Global Power Knowledge: Science and Technology in International Affairs
- Global Power Knowledge: Science and Technology in International Affairs
ISBN: 978-0226454047 (0226454045)
Purchase here from University of Chicago Press
The Osiris series annually examines a particular topic in the history of science, bringing together experts in the field to consider multiple aspects of the time period, episode, or theme. Volume 21, Historical Perspectives on Science, Technology, and International Affairs, explores the ways in which scientists and issues in science and technology have played significant roles in foreign policy and international relations, especially since the Second World War.
Dr. Barth’s contribution highlights the importance of transnational networks of scientists in shaping Soviet foreign policy under Gorbachev in the 1980s.
Featured chapters include:
* Negotiating Global Nuclearities: Apartheid, Decolonization, and the Cold War in the making of the IAEA
* The Politics of Non-cooperation: the Boycott of the International Centre for Theoretical Physics
* Exporting MIT: Science, Technology and Nation-Building in India and Iran
* Atoms for Peace, Scientific Internationalism and Scientific Intelligence
* Hallowed Lords of the Sea: Scientific Authority and Radioactive Waste in the United States, Britain, and France
* Globalization and Regulation in the Biotech World: The Transatlantic Debates over Cancer and Genetically Modified Crops
* Meteorology as Infrastructural Globalism
Kai-Henrik Barth is a Visiting Assistant Professor in the School of Foreign Service at Georgetown University, presently serving at the school's campus in Qatar. From 2002 to 2008, he was a member of the core faculty in the Security Studies Program, where he also served as Director of Graduate Studies for the last three years of that term.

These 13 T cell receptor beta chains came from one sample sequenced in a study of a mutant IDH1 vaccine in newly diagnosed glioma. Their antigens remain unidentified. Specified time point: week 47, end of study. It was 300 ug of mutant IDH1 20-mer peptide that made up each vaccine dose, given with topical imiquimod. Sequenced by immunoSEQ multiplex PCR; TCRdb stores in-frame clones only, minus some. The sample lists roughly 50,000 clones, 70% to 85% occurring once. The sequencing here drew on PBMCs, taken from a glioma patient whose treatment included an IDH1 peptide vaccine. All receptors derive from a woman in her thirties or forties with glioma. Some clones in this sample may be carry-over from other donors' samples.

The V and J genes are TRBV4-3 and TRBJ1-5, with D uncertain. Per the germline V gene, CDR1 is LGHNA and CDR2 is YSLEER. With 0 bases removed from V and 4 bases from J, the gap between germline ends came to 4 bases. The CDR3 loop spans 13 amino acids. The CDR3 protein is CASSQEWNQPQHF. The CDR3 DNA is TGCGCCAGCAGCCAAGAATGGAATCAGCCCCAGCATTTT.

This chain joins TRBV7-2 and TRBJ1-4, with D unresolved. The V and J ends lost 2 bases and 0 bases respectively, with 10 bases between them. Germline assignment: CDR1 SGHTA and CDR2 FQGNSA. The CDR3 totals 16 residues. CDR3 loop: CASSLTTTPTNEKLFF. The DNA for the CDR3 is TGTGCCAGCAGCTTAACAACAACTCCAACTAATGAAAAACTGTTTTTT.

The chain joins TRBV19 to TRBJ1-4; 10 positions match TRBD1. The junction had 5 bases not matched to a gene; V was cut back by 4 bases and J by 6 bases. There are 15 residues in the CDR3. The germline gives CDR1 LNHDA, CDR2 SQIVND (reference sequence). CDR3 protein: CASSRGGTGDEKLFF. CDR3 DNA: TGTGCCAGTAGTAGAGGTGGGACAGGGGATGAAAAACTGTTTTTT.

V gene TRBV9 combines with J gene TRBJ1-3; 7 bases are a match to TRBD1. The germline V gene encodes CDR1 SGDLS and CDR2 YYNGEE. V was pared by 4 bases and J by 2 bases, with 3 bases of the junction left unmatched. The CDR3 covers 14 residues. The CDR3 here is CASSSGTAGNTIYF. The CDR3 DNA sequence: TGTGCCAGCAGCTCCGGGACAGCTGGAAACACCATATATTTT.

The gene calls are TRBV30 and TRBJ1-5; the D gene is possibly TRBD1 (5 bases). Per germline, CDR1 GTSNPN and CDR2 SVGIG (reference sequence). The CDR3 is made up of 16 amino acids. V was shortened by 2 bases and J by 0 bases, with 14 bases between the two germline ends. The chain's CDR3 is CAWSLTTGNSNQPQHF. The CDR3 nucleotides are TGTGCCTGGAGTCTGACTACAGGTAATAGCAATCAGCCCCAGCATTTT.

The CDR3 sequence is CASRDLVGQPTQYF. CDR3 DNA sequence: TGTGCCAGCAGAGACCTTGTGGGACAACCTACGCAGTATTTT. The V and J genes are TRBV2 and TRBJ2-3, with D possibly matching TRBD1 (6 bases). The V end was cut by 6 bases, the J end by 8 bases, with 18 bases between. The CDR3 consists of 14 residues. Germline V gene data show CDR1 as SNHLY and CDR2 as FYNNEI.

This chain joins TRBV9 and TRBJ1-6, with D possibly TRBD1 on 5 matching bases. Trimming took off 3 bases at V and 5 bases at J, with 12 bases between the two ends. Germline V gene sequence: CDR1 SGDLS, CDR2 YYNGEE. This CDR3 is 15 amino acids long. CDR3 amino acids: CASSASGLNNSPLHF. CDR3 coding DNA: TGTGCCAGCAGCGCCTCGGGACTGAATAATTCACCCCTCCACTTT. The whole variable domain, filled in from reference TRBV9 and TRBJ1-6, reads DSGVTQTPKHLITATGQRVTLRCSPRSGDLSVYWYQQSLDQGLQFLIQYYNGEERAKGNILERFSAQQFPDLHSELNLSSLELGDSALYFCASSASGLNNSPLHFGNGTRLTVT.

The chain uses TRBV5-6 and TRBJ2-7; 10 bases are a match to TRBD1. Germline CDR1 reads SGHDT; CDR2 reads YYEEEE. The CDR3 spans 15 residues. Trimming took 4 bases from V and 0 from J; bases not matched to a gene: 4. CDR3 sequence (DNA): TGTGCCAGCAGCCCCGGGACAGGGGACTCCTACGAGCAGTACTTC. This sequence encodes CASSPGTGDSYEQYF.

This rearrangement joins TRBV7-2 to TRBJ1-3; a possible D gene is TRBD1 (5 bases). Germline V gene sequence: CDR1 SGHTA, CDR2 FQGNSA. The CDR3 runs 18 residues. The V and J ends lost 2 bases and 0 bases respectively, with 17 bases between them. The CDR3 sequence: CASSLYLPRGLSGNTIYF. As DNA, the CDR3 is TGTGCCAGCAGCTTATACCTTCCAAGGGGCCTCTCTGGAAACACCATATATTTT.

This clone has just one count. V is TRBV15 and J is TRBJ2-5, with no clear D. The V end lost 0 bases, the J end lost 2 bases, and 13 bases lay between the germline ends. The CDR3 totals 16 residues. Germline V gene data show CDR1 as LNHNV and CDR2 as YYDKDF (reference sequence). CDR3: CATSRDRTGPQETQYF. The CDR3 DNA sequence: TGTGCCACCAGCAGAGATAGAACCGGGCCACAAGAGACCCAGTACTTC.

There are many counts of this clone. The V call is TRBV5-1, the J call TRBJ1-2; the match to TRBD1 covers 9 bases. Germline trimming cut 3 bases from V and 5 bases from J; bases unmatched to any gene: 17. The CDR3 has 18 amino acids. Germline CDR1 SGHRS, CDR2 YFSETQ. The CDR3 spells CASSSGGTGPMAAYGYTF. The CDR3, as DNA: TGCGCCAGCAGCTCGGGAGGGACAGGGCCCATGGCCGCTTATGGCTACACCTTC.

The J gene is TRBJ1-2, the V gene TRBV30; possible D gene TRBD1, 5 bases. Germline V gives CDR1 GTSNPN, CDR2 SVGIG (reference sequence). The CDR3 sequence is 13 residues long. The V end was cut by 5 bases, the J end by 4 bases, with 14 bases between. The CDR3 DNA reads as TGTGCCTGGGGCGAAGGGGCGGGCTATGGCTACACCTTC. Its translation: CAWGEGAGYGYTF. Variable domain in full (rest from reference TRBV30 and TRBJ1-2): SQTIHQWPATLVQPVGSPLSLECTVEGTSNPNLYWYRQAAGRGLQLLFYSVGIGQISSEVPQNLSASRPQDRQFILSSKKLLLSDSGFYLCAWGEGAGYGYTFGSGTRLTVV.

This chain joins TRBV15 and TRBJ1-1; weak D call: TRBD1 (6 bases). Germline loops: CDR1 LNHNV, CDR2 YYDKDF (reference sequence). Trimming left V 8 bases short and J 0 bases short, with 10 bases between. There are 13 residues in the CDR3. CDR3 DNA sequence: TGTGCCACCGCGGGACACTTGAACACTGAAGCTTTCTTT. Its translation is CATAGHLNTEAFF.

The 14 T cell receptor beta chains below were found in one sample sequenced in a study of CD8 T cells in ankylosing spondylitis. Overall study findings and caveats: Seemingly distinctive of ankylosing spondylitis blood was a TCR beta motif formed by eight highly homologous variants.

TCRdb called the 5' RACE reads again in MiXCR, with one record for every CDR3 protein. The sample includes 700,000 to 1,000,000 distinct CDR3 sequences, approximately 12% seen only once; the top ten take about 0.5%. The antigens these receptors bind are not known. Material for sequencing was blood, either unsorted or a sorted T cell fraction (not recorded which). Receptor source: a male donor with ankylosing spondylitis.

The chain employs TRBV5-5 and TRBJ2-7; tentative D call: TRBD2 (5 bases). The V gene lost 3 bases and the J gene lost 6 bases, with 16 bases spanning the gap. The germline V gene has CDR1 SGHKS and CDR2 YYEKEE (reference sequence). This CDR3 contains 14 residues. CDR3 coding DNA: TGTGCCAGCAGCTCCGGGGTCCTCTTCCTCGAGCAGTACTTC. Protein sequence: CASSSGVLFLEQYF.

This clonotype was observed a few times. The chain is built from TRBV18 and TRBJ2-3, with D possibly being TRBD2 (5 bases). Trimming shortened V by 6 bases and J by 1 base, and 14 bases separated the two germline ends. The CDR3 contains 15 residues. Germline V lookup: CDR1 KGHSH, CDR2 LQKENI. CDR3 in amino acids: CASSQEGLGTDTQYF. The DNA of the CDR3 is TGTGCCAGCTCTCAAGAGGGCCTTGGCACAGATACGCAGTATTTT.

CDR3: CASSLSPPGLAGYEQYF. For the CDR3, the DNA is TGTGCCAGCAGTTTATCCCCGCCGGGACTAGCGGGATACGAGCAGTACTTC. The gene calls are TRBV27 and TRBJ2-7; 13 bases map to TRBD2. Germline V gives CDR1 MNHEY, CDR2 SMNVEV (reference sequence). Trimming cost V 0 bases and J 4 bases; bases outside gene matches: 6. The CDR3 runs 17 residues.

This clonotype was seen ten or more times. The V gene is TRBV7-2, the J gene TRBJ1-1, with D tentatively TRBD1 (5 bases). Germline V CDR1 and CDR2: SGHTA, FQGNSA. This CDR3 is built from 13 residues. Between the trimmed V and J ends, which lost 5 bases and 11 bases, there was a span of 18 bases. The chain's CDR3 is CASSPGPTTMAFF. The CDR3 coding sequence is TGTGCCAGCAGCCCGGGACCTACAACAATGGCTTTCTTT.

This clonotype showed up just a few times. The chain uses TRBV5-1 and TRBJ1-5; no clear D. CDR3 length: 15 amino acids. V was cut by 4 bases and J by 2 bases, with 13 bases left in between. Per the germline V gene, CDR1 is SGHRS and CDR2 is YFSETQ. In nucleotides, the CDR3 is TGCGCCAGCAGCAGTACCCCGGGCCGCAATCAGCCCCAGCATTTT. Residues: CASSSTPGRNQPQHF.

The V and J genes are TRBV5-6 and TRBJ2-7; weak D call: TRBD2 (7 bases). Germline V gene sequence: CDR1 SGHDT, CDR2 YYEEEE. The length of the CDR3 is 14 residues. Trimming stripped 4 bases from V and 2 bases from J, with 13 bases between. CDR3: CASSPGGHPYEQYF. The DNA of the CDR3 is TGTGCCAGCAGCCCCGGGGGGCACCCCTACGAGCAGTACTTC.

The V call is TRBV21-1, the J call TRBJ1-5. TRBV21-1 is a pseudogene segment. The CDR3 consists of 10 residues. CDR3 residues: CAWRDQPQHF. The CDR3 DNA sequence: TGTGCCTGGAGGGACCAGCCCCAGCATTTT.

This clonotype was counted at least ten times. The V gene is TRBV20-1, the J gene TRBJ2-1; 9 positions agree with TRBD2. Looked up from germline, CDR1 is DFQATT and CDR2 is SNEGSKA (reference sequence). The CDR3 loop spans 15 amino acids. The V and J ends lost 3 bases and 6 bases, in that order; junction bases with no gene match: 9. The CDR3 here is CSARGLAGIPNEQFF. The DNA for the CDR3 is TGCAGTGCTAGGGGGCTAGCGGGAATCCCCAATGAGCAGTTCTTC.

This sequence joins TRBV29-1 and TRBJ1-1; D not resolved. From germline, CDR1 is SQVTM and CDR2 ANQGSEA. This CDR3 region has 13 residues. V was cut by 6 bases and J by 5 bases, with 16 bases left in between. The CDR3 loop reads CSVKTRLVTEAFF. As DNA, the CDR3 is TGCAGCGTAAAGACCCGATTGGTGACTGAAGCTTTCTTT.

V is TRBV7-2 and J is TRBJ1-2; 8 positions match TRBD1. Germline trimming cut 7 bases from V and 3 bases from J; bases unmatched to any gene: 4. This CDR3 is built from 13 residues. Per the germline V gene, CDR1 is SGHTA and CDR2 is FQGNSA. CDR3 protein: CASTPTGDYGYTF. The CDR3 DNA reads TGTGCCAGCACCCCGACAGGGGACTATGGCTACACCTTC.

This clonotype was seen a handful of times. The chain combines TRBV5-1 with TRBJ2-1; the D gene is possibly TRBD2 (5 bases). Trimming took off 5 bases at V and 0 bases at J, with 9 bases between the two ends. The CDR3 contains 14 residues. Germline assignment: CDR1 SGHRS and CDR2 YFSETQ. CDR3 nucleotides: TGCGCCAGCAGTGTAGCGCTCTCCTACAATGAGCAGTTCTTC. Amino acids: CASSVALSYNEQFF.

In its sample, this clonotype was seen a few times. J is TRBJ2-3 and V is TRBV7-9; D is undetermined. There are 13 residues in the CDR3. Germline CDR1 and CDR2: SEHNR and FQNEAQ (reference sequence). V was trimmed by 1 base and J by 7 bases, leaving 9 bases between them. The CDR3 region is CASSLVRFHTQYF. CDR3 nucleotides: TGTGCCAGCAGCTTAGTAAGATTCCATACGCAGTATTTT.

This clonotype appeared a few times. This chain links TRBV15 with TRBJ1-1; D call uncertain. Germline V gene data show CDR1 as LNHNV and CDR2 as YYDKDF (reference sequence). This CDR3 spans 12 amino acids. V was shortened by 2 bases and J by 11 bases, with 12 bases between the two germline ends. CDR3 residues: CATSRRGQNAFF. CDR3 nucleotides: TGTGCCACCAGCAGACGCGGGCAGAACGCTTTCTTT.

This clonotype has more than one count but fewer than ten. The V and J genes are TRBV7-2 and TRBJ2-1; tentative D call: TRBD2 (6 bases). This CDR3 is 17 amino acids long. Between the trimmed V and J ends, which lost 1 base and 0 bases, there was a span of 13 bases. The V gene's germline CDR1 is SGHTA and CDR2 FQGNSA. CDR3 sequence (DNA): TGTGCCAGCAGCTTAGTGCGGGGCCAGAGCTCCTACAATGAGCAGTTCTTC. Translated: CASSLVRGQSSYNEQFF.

Dr. Barth was awarded a National Science Foundation post-doctoral fellowship (2000 to 2002) and taught in the Science, Technology, and International Affairs (STIA) program at the School of Foreign Service. He also worked as an Analyst in Science and Technology Policy for the Congressional Research Service and as a Mirzayan Fellow at the National Academy of Sciences. Dr. Barth's current research focuses on the causes and consequences of nuclear proliferation, with a particular emphasis on Iran. He has also begun to investigate the nuclear aspirations of the Gulf States.
Dr. Barth received his Ph.D. in the History of Science and Technology from the University of Minnesota in 2000. He holds a Vordiplom in Physics from the University of Münster and a Diplom in Physics from the University of Hamburg.
John Krige is the Kranzberg Professor in the School of History, Technology, and Society at the Georgia Institute of Technology.